You did it again. You messed up. You’re doomed to failure, why even try? These words of condemnation ring often in the heads of those on the recovery journey. Recovery from an eating disorder, addiction, trauma or other life-altering behavior is imperfect, fraught with difficulty and pitfalls. No one wakes up one morning “cured.” There’s no quick fix, and the road to healing and sanctification is often long, hard work, and requires deep spiritual transformation.

One of the most enduring challenges when fighting the battle toward wholeness is silencing the inner critic: the condemning voice that threatens to undo all our progress as we continue our march. It holds an unattainable standard of perfection in recovery over our heads, so that when we do make a misstep or give in to weakness, we see ourselves as utter failures, rather than beloved children of an understanding Father who holds our hand each step of the way.

Accepting God’s grace, even when we fail, ignites within us

Conquering Worry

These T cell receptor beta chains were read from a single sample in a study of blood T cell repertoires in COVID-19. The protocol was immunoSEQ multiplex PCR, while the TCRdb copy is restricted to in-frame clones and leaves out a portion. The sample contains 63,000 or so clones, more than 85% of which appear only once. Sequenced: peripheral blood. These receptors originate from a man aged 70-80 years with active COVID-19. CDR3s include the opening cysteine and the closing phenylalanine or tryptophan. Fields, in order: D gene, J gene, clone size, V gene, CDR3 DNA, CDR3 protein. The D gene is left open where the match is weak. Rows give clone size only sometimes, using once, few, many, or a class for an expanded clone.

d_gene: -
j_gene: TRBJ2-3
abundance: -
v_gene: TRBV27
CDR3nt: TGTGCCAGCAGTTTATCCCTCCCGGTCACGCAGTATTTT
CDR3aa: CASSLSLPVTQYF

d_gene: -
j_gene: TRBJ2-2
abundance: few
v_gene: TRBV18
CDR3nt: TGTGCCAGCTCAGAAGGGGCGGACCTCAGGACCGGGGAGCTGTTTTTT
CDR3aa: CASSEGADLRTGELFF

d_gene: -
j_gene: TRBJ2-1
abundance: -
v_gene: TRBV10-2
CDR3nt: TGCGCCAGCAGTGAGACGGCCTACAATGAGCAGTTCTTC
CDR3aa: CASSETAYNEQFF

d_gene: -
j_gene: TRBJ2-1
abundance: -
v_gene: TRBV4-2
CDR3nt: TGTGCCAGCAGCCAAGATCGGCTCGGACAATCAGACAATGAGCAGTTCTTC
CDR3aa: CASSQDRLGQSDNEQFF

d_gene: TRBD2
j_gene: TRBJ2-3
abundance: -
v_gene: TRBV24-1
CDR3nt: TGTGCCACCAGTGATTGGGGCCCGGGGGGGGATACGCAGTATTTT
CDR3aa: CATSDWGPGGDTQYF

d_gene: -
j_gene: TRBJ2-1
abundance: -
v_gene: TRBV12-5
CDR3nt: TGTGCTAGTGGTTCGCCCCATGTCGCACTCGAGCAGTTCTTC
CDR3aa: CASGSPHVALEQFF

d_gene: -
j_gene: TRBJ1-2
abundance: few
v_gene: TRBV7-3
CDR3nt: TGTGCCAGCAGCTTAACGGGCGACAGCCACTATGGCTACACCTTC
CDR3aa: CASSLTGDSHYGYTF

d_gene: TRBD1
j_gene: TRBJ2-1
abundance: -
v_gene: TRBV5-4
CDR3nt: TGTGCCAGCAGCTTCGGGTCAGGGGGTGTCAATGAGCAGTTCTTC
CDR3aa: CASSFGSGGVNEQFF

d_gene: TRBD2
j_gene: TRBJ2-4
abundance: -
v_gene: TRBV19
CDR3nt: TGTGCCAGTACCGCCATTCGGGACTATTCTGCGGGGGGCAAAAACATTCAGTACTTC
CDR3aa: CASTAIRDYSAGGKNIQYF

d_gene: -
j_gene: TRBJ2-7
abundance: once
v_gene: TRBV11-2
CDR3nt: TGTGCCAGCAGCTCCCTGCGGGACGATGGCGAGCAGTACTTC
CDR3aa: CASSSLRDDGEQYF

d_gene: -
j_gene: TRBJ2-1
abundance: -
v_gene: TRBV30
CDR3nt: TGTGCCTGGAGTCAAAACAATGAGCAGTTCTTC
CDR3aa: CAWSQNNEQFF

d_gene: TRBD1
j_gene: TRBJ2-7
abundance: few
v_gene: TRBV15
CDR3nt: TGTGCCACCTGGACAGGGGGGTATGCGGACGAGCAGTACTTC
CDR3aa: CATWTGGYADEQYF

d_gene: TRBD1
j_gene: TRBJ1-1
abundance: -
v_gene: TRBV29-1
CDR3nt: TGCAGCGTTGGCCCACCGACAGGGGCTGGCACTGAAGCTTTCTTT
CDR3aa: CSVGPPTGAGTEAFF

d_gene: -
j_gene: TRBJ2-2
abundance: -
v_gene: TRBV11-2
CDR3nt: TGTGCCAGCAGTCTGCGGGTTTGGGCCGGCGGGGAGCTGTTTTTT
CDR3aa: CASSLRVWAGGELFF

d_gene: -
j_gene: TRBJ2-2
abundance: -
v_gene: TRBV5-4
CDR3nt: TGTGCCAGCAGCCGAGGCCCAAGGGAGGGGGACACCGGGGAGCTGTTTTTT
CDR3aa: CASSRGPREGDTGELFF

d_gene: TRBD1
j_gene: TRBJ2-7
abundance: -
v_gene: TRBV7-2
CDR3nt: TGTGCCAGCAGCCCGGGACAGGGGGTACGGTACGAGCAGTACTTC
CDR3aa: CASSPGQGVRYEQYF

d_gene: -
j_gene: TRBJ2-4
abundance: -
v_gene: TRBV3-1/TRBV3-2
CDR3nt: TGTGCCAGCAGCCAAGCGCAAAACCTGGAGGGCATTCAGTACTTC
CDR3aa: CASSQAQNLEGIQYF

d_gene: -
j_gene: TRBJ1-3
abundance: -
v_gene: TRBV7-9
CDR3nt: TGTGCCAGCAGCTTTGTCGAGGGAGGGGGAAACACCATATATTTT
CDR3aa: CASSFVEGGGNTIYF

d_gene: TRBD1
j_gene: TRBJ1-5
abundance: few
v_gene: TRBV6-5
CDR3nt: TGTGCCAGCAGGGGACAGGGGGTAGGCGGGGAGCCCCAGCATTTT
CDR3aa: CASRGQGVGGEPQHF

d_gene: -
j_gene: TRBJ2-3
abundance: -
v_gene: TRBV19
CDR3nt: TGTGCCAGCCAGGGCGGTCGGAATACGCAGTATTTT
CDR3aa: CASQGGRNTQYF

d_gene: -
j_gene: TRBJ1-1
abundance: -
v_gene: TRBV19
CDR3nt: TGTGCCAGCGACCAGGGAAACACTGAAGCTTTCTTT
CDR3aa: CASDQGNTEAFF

When you are inclined to worry -- don't do it! That is the first thing. No matter how much reason there seems to be for worrying -- still, there is your rule. Do not break it -- don't worry! Matters may be greatly tangled, so tangled that you cannot see how they ever can be straightened out; still, don't worry! Troubles may be very real and very sore, and there may not seem a rift in the clouds; nevertheless, don't worry! You say the rule is too high for human observance -- that mortals cannot reach it; or you say there must be some exceptions to it -- that there are peculiar circumstances in which one cannot but worry. But wait a moment. What did the Master teach? "I tell you, do not worry about your life, what you will eat or drink; or about your body, what you will wear." He left no exceptions.